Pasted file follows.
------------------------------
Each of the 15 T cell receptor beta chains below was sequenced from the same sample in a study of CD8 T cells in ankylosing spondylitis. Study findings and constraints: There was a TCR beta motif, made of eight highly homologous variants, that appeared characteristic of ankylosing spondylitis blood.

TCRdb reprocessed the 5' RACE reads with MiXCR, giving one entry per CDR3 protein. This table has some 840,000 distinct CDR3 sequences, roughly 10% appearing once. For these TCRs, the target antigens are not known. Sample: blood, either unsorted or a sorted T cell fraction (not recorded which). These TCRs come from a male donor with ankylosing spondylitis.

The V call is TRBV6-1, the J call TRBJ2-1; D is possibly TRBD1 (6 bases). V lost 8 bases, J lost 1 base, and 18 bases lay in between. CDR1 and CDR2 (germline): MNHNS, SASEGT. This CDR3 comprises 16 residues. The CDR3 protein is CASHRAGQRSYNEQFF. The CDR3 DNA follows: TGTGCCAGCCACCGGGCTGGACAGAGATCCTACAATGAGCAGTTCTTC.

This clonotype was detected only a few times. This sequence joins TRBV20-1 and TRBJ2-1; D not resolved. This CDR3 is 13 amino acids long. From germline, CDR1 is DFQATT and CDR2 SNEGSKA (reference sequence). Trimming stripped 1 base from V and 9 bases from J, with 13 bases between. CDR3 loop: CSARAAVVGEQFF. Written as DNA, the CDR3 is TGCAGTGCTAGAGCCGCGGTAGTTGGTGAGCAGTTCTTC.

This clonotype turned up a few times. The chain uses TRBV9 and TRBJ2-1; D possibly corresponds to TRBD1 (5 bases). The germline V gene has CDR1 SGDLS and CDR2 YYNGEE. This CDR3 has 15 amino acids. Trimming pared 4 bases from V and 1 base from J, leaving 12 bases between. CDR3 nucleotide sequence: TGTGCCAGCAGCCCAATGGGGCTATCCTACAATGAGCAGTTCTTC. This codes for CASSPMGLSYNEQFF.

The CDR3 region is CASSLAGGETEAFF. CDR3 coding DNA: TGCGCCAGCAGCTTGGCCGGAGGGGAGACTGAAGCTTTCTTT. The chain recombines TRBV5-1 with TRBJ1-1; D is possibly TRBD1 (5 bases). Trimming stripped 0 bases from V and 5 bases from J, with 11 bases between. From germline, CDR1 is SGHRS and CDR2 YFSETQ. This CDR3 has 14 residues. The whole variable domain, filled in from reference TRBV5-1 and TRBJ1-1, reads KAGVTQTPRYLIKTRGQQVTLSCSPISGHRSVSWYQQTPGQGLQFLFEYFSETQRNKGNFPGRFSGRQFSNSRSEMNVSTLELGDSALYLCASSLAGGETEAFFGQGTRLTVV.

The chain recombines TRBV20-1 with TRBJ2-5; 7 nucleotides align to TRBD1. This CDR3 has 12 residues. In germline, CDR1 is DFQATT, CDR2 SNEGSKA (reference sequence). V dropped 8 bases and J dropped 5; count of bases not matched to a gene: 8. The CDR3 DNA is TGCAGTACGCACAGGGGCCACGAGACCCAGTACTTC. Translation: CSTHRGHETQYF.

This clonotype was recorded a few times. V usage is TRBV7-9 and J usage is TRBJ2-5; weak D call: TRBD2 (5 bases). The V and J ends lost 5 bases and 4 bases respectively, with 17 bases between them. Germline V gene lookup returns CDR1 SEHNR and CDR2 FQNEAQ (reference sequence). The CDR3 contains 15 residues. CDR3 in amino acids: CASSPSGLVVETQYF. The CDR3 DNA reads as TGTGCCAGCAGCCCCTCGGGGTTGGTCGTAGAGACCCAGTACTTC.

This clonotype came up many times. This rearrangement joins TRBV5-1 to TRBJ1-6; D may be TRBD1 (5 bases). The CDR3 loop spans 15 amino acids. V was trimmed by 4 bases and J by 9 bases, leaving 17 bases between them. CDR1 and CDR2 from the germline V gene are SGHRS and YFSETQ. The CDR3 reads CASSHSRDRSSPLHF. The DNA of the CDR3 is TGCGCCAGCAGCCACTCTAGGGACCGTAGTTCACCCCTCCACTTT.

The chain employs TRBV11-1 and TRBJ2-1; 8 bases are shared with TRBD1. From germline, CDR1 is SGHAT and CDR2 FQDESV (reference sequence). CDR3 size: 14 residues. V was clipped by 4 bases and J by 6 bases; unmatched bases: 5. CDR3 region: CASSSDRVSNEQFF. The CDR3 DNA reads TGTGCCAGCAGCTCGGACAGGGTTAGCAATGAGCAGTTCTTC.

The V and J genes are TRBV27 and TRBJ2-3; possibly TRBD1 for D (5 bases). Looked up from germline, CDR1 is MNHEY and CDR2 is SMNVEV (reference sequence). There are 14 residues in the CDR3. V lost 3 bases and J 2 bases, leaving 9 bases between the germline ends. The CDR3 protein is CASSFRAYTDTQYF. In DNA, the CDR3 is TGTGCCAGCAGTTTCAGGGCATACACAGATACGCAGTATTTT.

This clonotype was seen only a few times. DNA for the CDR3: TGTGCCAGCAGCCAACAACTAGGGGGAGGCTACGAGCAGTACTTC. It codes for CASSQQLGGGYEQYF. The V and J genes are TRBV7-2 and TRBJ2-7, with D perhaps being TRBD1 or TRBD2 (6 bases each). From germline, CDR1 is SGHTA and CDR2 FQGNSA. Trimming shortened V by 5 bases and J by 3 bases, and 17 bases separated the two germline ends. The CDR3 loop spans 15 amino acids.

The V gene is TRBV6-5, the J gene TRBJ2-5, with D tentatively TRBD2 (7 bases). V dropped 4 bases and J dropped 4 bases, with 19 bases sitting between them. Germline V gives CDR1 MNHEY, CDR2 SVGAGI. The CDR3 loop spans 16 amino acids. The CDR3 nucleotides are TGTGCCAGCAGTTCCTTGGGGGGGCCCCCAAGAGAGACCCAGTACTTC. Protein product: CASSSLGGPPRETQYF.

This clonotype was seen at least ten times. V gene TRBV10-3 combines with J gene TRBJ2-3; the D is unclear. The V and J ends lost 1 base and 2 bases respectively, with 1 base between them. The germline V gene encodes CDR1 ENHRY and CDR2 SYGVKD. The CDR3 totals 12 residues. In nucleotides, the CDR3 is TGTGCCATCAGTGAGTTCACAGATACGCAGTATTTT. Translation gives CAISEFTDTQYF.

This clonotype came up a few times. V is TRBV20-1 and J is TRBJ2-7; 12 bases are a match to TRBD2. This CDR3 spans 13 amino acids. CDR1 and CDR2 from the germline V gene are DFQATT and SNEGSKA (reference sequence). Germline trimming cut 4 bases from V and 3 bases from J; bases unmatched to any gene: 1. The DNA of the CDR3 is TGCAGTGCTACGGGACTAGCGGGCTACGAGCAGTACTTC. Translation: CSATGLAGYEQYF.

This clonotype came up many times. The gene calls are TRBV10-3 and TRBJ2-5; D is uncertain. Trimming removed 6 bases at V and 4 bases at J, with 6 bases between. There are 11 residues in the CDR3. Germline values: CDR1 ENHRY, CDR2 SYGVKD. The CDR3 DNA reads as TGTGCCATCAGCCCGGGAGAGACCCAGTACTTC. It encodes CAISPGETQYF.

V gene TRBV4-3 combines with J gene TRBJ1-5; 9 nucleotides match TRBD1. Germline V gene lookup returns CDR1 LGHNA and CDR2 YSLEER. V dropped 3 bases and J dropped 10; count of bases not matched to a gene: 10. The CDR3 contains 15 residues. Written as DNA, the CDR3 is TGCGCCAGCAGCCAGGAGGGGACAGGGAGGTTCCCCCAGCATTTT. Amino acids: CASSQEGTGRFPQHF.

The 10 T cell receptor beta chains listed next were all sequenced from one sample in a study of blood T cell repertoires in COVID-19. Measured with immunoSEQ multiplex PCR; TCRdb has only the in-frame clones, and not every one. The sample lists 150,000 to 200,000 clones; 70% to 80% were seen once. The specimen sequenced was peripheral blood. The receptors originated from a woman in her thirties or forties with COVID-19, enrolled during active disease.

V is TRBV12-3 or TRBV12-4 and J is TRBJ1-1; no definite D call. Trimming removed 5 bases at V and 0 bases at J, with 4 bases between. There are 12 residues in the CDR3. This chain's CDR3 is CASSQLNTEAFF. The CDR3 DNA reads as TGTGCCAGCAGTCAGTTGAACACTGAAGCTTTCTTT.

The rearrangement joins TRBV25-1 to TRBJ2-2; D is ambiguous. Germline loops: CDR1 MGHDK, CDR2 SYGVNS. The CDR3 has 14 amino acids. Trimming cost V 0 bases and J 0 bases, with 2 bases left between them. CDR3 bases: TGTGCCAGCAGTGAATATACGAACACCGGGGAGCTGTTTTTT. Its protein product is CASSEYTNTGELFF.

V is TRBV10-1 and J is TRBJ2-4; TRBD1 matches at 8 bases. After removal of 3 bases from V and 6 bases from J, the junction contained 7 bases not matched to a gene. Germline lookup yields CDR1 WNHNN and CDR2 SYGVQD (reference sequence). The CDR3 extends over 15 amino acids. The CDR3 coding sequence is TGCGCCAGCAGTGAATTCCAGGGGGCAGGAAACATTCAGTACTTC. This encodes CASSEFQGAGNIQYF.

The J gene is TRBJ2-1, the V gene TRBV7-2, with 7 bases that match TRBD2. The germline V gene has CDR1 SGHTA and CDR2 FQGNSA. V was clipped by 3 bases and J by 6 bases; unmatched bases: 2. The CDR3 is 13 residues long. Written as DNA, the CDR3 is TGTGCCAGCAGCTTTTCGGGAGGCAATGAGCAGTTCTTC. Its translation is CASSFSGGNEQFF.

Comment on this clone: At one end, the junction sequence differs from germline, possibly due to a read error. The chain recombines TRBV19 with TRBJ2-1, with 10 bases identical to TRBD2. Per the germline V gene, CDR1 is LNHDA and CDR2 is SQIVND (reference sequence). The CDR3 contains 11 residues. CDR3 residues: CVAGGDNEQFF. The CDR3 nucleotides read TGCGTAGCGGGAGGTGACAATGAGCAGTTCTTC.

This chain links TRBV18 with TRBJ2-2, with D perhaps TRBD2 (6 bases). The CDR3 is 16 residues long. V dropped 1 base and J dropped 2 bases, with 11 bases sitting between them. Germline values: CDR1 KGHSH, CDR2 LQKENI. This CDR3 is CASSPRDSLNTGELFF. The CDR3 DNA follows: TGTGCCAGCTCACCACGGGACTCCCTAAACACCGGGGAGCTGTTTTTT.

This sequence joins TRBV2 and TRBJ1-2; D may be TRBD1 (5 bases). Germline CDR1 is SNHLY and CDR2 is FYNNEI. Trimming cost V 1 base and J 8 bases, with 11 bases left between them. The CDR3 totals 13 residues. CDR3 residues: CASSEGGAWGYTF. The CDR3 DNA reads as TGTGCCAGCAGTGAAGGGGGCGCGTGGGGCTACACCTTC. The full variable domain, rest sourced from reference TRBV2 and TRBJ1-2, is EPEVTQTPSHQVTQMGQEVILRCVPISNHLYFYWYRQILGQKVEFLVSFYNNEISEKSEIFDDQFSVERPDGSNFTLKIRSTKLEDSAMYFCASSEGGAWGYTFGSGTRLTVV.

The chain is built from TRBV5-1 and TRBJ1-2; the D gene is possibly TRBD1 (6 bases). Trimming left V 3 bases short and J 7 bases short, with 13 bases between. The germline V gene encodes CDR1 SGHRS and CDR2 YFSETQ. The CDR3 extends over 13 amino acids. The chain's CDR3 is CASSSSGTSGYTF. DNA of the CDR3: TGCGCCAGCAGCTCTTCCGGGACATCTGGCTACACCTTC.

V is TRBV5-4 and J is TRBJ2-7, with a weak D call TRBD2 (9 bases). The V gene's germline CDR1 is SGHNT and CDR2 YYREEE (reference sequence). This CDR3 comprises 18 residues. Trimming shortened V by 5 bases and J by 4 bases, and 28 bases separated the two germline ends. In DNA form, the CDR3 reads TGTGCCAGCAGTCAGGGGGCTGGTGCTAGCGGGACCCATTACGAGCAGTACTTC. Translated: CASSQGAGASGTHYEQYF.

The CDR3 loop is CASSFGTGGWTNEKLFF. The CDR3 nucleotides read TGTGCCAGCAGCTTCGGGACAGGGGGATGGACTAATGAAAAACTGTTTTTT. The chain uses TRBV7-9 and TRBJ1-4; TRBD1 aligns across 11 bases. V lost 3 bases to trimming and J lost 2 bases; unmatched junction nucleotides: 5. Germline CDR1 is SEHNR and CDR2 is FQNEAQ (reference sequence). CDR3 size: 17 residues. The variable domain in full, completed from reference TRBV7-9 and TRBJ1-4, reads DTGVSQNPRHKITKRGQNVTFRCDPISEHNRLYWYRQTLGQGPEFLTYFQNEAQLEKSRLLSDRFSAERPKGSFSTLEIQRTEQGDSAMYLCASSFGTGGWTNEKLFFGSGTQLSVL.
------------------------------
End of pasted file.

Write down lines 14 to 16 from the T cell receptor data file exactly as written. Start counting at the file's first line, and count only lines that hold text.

This clonotype was seen at least ten times. V gene TRBV10-3 combines with J gene TRBJ2-3; the D is unclear. The V and J ends lost 1 base and 2 bases respectively, with 1 base between them. The germline V gene encodes CDR1 ENHRY and CDR2 SYGVKD. The CDR3 totals 12 residues. In nucleotides, the CDR3 is TGTGCCATCAGTGAGTTCACAGATACGCAGTATTTT. Translation gives CAISEFTDTQYF.

This clonotype came up a few times. V is TRBV20-1 and J is TRBJ2-7; 12 bases are a match to TRBD2. This CDR3 spans 13 amino acids. CDR1 and CDR2 from the germline V gene are DFQATT and SNEGSKA (reference sequence). Germline trimming cut 4 bases from V and 3 bases from J; bases unmatched to any gene: 1. The DNA of the CDR3 is TGCAGTGCTACGGGACTAGCGGGCTACGAGCAGTACTTC. Translation: CSATGLAGYEQYF.

This clonotype came up many times. The gene calls are TRBV10-3 and TRBJ2-5; D is uncertain. Trimming removed 6 bases at V and 4 bases at J, with 6 bases between. There are 11 residues in the CDR3. Germline values: CDR1 ENHRY, CDR2 SYGVKD. The CDR3 DNA reads as TGTGCCATCAGCCCGGGAGAGACCCAGTACTTC. It encodes CAISPGETQYF.